A lot of Salut! Sunderland readers go nowhere near Twitter and as one who spends far too much time there, Monsieur Salut can but say: “Bear with me. I am hopeful of finding a cure.”
But I must admit I have been flabbergasted by the names that have been more or less officially linked with the search for a successor to Jack Ross – and what those names say about our status and ambition.
First we hear in effect that Ross was not good enough. “.. with three quarters of the season remaining, we did not feel things were going as well as they should be,” our executive director and my own former colleague Charlie Methven tells The Daily Telegraph.
John McCormick writes Did we get rid of Simon Grayson too early? There are some stats that say we could have and you might want to look back on my end of season review before reaching a conclusion. And what about Steve Bruce? It’s just on ten years since he was appointed by Sunderland, only to be sacked some 2½ years later when we were mid-premiership. Only ten years? Mid-Premiership? It seems like a lifetime.
Bruce then went to Hull, where he became a hero before walking out, which appears to be the norm for Hull managers this past decade, with Nigel Adkins having followed Marco Silva and Leonid Slutsky in not completing or renewing a contract (Mike Phelan is the exception, he was sacked).
After Nigel Adkins announced his departure Simon Grayson seemed to be an early favourite to take over. Perhaps he still is, although I haven’t seen his name for a couple of days. Personally, I wish him well although Hull could prove to be a poisoned chalice, and he’s drunk enough from them recently.
We’ve exchanged a few players with Hull, too. Frazier Campbell is still with them, having re-signed in 2017, and others who have worn both sets of stripes are still plying their trade in various leagues (even Paul McShane until his release by Reading at the end of the season), so I thought I’d dip into the archives and take a trip back to June 16th 2013, when our guest, Sam Campbell, looked back on a few tempestuous years, for Hull, not us.
The first saw us exit the League Cup at Goodison, where a weaker than usual team in a struggling club had no trouble in dispatching us. Rodwell played that evening, in what I think was his last game for us (other than as an unused sub at Brentford), but other than that there was nothing of note in the game and it has no bearing on the rest of the season, so I’ll ignore it.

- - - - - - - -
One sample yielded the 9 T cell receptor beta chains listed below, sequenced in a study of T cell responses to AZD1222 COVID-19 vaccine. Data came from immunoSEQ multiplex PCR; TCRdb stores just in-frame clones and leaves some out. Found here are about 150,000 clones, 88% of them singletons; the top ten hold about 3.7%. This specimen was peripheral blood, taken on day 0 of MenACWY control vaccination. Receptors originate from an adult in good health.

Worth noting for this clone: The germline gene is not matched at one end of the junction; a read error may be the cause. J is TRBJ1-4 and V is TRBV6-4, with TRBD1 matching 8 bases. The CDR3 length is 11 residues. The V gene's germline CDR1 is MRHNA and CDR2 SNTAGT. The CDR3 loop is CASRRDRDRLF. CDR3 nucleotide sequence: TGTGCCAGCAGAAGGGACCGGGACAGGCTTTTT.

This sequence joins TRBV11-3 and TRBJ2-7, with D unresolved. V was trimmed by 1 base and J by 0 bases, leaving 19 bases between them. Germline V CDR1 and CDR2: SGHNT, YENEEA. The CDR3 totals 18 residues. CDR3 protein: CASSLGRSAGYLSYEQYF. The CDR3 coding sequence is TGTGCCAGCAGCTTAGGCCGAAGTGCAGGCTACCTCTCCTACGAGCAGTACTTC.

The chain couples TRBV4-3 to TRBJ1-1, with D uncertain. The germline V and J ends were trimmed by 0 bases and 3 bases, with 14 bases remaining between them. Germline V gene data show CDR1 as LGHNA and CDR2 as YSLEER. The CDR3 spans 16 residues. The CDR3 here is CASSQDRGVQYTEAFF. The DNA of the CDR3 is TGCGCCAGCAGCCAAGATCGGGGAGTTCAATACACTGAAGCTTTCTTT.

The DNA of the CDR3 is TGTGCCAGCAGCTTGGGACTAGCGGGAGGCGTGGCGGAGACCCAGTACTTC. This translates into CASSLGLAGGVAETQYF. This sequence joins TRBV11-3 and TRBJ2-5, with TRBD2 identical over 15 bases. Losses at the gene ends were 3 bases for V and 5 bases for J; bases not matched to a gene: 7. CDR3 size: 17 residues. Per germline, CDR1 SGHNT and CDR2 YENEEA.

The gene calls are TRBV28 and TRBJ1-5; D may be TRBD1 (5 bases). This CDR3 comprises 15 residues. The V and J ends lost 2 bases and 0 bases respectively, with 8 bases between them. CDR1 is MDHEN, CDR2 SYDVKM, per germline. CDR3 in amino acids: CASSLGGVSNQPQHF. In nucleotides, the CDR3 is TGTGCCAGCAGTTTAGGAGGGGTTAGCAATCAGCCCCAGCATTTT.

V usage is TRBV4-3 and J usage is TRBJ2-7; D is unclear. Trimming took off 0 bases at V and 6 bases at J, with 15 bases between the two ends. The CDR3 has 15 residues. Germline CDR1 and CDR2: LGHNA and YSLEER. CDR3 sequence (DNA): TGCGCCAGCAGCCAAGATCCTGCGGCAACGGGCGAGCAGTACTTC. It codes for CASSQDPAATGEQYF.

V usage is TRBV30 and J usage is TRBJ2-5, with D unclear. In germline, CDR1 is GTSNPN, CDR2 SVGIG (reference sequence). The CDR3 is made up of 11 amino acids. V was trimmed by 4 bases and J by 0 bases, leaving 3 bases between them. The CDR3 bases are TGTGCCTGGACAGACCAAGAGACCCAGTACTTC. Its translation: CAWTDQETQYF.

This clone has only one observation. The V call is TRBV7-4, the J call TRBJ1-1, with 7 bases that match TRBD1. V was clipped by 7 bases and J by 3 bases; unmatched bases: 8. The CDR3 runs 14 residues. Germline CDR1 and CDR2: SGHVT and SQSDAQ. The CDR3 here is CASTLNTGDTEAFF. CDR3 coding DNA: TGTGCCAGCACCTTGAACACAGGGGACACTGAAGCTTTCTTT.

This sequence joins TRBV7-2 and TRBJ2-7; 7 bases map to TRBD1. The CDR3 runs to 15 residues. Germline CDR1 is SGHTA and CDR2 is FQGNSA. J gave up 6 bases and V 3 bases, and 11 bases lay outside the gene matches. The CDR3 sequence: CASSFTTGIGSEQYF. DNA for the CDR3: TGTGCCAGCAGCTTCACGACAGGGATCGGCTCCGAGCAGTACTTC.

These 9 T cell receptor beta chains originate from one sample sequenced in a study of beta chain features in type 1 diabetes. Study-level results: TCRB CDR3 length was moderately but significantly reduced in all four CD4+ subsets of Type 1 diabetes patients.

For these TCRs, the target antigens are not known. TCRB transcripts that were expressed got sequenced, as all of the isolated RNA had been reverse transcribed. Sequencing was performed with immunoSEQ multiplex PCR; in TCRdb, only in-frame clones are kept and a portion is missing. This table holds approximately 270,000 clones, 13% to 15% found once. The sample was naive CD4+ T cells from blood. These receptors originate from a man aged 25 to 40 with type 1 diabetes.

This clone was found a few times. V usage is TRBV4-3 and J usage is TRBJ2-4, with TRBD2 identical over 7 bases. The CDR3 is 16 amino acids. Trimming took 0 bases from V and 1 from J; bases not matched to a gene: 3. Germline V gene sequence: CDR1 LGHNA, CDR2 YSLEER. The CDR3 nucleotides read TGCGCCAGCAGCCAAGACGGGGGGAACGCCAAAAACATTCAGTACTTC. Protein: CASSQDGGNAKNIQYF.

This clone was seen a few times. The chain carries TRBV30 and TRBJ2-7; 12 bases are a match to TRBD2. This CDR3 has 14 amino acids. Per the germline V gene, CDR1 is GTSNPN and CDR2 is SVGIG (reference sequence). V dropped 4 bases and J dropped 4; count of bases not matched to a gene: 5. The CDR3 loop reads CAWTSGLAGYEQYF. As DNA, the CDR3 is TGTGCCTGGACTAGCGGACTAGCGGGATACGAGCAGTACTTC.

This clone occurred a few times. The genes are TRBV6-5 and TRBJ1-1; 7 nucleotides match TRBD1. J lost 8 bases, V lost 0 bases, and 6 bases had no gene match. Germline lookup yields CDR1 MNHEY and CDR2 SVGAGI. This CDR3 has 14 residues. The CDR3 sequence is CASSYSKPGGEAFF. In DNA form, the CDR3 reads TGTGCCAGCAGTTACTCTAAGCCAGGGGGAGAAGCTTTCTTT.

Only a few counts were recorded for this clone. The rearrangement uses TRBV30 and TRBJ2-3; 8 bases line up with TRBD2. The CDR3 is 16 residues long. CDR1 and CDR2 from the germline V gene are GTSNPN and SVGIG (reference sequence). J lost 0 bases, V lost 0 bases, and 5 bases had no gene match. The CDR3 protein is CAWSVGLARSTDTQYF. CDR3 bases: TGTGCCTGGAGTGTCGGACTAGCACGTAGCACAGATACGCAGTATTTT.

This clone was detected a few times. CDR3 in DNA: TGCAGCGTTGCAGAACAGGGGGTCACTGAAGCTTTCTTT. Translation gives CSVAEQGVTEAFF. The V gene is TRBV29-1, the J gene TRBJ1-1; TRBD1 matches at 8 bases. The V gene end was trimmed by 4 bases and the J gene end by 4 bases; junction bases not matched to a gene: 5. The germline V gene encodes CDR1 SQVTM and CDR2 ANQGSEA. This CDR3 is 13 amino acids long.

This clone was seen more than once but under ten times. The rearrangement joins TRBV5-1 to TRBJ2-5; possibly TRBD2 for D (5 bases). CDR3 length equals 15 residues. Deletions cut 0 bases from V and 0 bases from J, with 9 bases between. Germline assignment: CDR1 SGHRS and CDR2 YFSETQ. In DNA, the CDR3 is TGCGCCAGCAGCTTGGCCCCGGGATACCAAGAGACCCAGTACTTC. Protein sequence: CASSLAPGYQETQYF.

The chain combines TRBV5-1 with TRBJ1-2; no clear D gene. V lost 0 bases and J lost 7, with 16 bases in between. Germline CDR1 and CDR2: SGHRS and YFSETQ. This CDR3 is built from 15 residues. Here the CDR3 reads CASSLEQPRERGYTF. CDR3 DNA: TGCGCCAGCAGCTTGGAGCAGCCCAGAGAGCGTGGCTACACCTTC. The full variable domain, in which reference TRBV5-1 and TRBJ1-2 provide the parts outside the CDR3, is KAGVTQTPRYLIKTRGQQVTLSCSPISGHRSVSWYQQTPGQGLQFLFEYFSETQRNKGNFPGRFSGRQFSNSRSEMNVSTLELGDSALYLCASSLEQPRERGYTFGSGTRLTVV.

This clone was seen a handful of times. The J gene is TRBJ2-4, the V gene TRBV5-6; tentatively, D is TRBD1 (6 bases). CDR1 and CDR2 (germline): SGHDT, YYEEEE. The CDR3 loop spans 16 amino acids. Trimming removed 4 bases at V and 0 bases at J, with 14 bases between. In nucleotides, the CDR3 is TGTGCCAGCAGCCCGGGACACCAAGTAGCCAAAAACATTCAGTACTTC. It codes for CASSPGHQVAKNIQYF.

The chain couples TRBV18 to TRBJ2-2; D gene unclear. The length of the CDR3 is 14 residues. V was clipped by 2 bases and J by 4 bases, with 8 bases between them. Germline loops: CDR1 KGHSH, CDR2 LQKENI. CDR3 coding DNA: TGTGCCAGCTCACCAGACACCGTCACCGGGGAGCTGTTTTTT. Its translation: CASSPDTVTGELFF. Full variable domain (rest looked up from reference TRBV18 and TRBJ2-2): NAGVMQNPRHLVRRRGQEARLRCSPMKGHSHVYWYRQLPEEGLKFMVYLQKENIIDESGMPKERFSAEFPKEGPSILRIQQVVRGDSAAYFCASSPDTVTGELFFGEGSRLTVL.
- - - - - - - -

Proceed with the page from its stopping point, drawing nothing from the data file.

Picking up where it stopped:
Who are You? may be slowly turning into a family affair. After Wrinkly Pete roped in his Bristol City-supporting nephew, Monsieur Salut does the same with the Boro-supporting part of the Randall clan (my sister has lived in Middlesbrough almost all her adult life). Andy Falconer* grew up close to Ayresome Park. He is bang up to date with comments on Simon Grayson’s saacking – risky for Sunderland, he believes – and expresses a liking for McGeady, Watmore and Catts while naturally thinking no Sunderland player could truly enhance the Boro squad. He sees a bitter scrap at the bottom for us, promotion via the playoffs for his lot …
Poor Pete Sixsmith, enduring yet another game in which Sunderland looked every inch relegation candidates, twice trailing to and only then scraping a draw against another side looking every inch relegation candidates.
Shortly after the error-strewn match, the glaringly obvious reason for there being no post-match managerial press conference was confirmed. The men largely responsible for the Sunderland’s failings, and therefore in part responsible for the manager’s impotency in the face of a great club’s decline, had sacked Simon Grayson. Where do we go from here? In Sixer’s case, to the welcome respite of Christmas Santa duties …
Monsieur Salut writes: one saving grace of supporting Sunderland from afar, whether from France or London in my case, is the need to rely on Nick Barnes and Gary Bennett‘s commentary on each game at BBC Radio Newcastle. It’s not free as it used to be but for once, that is not the club’s fault – the Football League insists that commentary via club sites should be paid-for.